The CFTC unanimously adopted amendments to regulations governing (i) real-time public swap reporting and dissemination, (ii) swap data recordkeeping and reporting, and (iii) swap data verification policies and procedures.

Real-Time Reporting Requirements

The CFTC adopted revisions to Part 43 of its rules governing real-time public reporting requirements. (See here for previous coverage of the proposal.) The amendments address various reporting and dissemination issues including:

  • maintaining the current delay periods (15 minutes for most liquid products) for block trades, rather than adopting the proposed 48-hour delay;
  • raising the threshold methodology for block trade treatment from 50% to 67%, and increasing the threshold for capping large notional trades from 67% to 75%;
  • allowing reporting parties to delay the reporting of "post-price swaps" (i.e., swaps where pricing occurs after execution);
  • addressing the reporting of "prime-brokerage" swaps by amending the method by which offsetting swaps executed in such arrangements are reported; and
  • updating current swap categories to better reflect large trades that merit block treatment.

Swap Data Recordkeeping and Reporting and Verification

The CFTC also adopted amendments to Part 45, Part 46, and Part 49 of its rules. The finalized amendments address the goal of standardizing swap data elements reported to swap data repositories ("SDRs"), and reflect the CFTC's efforts at regulatory harmonization. The revisions to the Part 45 requirements align the CFTC's data reporting fields with standards set forth through international technical guidance established by the Committee on Payments and Infrastructures and IOSCO ("CPMI-IOSCO"). Moreover, the finalized amendments update the swap data verification and error correction requirements to ensure the veracity of SDR data reported by swap dealers. Among other things, the finalized amendments:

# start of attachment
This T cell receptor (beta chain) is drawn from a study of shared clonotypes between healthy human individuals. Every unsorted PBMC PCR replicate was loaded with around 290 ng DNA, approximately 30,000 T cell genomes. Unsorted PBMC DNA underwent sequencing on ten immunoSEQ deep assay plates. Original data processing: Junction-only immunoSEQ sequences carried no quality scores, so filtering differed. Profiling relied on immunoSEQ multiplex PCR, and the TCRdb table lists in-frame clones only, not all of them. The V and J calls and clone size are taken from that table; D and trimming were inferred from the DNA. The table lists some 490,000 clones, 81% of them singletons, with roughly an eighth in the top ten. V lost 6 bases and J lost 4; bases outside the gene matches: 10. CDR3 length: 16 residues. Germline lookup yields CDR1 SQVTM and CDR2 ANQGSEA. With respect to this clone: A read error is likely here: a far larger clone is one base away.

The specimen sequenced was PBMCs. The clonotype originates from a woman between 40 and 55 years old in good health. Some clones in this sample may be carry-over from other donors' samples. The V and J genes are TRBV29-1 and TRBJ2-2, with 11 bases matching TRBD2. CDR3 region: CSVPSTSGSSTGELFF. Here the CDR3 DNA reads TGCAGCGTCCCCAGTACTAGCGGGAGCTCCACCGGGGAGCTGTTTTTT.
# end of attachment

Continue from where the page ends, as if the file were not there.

• replace the various individualized SDR data fields with 128 data elements that are harmonized internationally with some CFTC-specific requirements;
  • adopt the use of Unique Transaction Identifiers and Legal Entity Identifiers in lieu of the CFTC's Unique Swap Identifier system, to enhance the CFTC's ability to identify swaps and swap participants;
  • remove the obligation for end users to report swap valuation data, and provide an extended T+2 time frame to report required data;
  • exclude derivatives clearing organization reporting counterparties from the requirement to report collateral data; and
  • require SDRs to provide a mechanism for swap dealers and other reporting counterparties to access SDR data to (i) verify whether data for their open swaps is accurate, and (ii) address and correct any possible errors.

Commissioner Statements

Chair Heath P. Tarbert stated that the final rules (i) enable the CFTC's swap data reporting systems to operate more effectively and efficiently, (ii) bolster transparency and price discovery in derivatives markets, and (iii) advance the CFTC's efforts at standardization and harmonization with international standards. Mr. Tarbert stressed that the CFTC was "doubl[ing] down on transparency," noting the decision to not adopt a uniform 48-hour dissemination delay. Mr. Tarbert also emphasized regulatory harmonization through the incorporation of aspects of the CPMI-IOSCO Technical Guidance for data reporting.